Archive for the ‘New Hartford’ Category

The Cowles-Smith House (1836)

Thursday, May 27th, 2010 Posted in Greek Revival, Houses, New Hartford | No Comments »

The Cowles-Smith House, at 536 Main Street in New Hartford, was built by Captain Henry Cowles in 1836. A blacksmith’s shop had once stood on the site, part of the grounds of a hotel, inherited by Henry Cowles from his father, Theodore Cowles. After experiencing financial reverses around 1840, Henry Cowles became proprietor of another hotel in Hartford, where he died in 1843. His widow and daughter then returned to New Hartford and occupied the old house until it was sold, in 1845, to John Cotton Smith. An entrepreneur, John C. Smith joined with his brother, Darius B. Smith, to establish the D.B. Smith & Sons cotton mill in Pine Meadow. He was also the agent of the Greenwoods Manufacturing Company. After his death in 1870, his widow continued to live in the house for many years. It is currently used for offices.

North Congregational Church, New Hartford (1828)

Sunday, April 4th, 2010 Posted in Churches, Federal Style, New Hartford | No Comments »

The first church building in New Hartford was the Town Hill Church, which took ten years to build, 1739 to 1749. By 1828, it was necessary to build a new church, but residents in North Village wanted the replacement to be relocated closer to their own homes. Forming the North Ecclesiastical Society of New Hartford, some residents in the northern part of town constructed their own Congregational Church. A new church was also built on Town Hill, but another split led to the establishment of Nepaug Congregational Church in 1848. The Town Hill Church was abandoned in 1854 and taken down in 1859. The interior of the North Congregational Church was renovated in the later nineteenth century.

Chapin Park (1871)

Tuesday, March 30th, 2010 Posted in Gothic, Houses, New Hartford | No Comments »

Chapin Park, which is today a bed and breakfast, is an 1871 Gothic Revival house on Church Street in Pine Meadow in New Hartford. It was the second house on the site built for Edward M. Chapin (the earlier one was moved to make way for the new one). The house has a similar arrangement of interior rooms to that of Edward’s brother, Philip Chapin, nearby. Chapin Park was designed by Robert W. Hill, a Waterbury-based architect who designed buildings throughout Connecticut.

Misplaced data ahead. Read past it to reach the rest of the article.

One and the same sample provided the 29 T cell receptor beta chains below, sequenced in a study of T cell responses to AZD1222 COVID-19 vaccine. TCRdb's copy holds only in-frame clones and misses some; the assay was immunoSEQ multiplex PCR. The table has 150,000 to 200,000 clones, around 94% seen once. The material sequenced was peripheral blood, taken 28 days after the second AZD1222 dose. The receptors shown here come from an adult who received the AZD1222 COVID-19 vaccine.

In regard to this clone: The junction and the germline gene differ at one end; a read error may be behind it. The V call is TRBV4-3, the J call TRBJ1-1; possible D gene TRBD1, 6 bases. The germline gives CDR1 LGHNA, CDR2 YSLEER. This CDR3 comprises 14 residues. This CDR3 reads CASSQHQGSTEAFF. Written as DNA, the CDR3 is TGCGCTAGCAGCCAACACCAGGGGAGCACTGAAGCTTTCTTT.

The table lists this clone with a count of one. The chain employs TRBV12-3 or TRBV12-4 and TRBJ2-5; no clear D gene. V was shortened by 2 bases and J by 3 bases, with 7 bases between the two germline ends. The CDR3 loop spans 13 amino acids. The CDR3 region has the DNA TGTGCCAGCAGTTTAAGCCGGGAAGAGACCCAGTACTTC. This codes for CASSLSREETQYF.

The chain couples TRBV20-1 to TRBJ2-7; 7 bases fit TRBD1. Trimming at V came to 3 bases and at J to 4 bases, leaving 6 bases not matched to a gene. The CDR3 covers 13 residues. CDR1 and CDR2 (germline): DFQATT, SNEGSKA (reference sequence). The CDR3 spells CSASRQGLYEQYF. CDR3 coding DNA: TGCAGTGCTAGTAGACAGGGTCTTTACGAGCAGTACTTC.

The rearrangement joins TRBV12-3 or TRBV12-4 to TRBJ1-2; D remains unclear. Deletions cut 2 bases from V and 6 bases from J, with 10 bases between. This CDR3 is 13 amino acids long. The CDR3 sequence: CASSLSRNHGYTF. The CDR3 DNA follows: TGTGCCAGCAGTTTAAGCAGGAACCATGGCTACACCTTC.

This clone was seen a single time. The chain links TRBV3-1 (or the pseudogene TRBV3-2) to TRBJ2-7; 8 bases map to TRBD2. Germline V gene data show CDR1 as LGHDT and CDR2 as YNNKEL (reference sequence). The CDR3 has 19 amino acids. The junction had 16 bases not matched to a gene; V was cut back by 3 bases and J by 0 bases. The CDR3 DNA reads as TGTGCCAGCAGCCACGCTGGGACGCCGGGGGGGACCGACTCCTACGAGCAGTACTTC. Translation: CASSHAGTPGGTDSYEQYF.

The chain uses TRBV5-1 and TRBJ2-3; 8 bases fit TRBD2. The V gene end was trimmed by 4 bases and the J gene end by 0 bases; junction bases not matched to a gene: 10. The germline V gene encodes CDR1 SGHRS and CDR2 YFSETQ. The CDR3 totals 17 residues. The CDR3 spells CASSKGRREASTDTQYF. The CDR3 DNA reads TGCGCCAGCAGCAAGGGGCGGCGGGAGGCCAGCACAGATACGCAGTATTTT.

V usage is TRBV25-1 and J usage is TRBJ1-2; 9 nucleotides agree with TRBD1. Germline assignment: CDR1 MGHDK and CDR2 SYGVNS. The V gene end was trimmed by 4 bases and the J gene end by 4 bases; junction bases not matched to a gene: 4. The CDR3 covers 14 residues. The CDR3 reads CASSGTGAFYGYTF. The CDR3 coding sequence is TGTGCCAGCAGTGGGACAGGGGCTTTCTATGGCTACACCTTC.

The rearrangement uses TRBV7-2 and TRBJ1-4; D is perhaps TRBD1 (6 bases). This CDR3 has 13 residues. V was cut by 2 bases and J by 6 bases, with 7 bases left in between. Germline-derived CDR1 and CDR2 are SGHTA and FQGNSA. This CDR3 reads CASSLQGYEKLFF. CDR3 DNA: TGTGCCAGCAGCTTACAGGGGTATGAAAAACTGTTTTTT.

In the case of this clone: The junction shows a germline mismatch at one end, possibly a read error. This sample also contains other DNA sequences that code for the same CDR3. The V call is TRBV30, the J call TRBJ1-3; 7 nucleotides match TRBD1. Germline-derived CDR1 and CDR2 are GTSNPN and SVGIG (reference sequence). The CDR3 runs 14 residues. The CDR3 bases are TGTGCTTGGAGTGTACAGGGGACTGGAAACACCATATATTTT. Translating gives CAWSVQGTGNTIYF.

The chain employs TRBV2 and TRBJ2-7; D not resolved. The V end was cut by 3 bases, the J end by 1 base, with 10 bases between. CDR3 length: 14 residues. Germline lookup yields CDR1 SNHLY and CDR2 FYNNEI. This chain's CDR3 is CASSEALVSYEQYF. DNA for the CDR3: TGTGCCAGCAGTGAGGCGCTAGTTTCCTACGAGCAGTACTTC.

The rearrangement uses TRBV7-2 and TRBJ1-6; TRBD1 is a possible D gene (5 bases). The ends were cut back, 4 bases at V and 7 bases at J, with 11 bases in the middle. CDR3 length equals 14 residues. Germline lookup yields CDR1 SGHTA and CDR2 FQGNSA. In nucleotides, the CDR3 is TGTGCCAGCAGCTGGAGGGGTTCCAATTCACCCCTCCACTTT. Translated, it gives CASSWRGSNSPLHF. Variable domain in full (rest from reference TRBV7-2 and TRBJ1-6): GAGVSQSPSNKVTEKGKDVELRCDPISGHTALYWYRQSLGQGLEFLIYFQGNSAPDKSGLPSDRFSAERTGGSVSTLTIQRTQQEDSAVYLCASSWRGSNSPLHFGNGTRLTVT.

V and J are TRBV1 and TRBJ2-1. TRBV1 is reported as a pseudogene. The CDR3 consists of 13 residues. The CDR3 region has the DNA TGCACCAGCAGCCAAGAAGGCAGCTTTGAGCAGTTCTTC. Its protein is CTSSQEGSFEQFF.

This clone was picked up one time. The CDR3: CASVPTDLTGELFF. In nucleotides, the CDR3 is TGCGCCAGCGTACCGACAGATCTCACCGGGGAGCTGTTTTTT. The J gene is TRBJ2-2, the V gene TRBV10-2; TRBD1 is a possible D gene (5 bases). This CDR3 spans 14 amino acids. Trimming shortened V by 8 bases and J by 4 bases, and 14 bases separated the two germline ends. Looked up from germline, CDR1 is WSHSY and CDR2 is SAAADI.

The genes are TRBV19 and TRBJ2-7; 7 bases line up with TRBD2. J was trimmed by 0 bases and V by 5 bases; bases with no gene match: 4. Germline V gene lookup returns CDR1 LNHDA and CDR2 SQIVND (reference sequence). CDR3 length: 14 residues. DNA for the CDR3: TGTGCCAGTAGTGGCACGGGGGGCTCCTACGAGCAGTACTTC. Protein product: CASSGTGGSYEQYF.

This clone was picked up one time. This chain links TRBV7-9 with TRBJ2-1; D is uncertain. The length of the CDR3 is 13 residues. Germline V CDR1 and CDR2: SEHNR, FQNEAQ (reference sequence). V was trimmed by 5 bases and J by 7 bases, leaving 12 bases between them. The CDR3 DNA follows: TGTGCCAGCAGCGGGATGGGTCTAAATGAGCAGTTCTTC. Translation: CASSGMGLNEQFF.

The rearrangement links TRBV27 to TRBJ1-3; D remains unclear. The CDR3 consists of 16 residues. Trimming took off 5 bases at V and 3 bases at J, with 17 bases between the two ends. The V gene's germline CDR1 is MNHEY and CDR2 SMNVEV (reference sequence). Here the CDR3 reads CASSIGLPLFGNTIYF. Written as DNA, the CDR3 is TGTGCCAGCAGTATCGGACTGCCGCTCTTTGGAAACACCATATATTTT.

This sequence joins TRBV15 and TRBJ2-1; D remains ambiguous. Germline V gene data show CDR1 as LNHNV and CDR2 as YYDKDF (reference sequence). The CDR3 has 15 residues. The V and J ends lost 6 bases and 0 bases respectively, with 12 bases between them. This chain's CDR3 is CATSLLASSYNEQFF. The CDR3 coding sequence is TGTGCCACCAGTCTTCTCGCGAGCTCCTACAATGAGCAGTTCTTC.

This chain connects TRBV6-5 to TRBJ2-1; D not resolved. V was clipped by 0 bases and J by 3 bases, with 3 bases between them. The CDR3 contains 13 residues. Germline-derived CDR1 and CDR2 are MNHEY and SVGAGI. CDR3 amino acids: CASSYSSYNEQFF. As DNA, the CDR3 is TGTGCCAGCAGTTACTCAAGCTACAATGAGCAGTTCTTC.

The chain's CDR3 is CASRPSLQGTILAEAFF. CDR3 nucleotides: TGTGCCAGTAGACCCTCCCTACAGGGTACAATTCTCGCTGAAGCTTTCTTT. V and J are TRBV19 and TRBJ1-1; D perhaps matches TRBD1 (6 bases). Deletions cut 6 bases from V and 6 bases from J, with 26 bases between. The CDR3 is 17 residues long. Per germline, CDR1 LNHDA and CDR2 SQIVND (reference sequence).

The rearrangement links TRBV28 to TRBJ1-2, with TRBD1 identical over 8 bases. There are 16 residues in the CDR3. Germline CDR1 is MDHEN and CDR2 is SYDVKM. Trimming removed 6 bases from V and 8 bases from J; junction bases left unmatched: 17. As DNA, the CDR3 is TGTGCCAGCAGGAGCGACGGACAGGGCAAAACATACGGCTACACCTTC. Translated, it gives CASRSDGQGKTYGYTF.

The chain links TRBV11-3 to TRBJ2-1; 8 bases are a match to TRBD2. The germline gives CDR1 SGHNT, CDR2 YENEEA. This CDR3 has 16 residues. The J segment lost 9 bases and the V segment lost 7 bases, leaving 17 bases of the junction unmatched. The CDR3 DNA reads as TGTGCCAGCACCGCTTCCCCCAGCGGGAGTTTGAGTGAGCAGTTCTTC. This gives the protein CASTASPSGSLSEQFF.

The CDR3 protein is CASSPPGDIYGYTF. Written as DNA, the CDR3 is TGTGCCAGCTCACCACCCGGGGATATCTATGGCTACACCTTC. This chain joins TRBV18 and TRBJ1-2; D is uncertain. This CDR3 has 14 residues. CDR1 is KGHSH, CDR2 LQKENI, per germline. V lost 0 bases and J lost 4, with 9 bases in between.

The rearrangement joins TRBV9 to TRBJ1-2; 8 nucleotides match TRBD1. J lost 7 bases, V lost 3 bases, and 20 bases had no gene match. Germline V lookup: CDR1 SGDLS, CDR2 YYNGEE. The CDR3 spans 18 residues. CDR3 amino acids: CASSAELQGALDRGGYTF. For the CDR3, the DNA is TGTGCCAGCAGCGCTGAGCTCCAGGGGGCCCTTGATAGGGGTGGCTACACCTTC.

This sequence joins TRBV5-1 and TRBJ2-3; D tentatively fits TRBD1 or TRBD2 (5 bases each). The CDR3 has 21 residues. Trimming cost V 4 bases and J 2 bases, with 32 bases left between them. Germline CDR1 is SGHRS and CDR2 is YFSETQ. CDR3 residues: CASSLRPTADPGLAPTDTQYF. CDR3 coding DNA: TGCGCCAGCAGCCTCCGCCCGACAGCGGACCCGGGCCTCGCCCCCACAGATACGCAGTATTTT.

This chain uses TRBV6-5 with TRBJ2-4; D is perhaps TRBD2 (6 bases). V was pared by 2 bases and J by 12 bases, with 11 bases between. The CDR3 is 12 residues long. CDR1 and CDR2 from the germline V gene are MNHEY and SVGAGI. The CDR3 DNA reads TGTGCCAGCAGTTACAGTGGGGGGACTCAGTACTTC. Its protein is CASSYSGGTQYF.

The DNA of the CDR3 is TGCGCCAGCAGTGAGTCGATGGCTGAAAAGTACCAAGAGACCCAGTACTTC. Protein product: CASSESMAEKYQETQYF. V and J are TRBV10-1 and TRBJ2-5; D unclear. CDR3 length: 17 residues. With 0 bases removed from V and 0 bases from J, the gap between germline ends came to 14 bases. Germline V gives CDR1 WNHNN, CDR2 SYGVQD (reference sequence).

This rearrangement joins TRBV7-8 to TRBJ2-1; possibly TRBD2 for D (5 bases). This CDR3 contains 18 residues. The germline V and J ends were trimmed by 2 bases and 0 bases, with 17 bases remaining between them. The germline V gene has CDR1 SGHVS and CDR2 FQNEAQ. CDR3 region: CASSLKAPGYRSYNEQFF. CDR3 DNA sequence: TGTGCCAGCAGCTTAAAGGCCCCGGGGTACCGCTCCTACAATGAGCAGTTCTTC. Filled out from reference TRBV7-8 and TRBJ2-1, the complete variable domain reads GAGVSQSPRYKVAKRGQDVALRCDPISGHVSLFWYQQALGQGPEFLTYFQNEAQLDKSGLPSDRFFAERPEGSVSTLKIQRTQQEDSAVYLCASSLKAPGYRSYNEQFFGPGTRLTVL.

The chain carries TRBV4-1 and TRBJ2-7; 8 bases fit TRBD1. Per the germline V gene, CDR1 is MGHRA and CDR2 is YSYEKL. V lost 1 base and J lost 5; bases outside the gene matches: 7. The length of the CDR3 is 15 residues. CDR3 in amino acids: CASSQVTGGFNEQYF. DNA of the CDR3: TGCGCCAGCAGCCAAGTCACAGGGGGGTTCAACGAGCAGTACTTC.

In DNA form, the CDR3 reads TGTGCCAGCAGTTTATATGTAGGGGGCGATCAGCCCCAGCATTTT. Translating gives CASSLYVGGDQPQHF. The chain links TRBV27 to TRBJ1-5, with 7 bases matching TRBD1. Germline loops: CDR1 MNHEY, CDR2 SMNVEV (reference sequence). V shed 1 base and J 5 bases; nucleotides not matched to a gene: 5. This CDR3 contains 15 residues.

The Hermon Chapin III House (1908)

Tuesday, March 9th, 2010 Posted in Colonial Revival, Houses, New Hartford | No Comments »

Hermon Chapin III was the grandson of Hermon Edward Chapin, the successful Pine Meadow, New Hartford tool manufacturer. Hermon Chapin III’s Colonial Revival house, built in 1908, is on Main Street in New Hartford, across from Chapin Park (Pine Meadow Green). The house attracted much praise in town when it was built.

Philip Chapin House (1867)

Monday, December 14th, 2009 Posted in Houses, Italianate, New Hartford | No Comments »

On Church Street in the Pine Meadow section of New Hartford is a very impressive Italianate mansion, built in 1867 by William Bushnell as a wedding gift to his daughter Amelia, who in 1866 had married Philip E. Chapin. Philip’s father, Hermon Chapin, gave the land on which the house was built as a gift to his son. Hermon Chapin also donated land for the construction of St. John’s Episcopal Church, located adjacent to his son’s house. Hermon Chapin was a toolmaker who established the Union Factory in Pine Meadow. Philip Chapin and his brothers later established the Chapin Machine Company in 1870. After Amelia died in 1878, Chapin left New Hartford for Ohio, later remarrying and becoming the general manager of the Cambria Iron Company in Johnstown, Pennsylvania. The house in New Hartford was rented to various people and then, between 1887 and 1922, it was owned by Hubert P. Richards, who used it on weekends. After Richards died, his grandsons, Ralph and Howell owned the house and rented it out. Howell Richards eventually bought his brother’s interest in the Chapin House and owned it until his death in 1974. The house was recently on sale.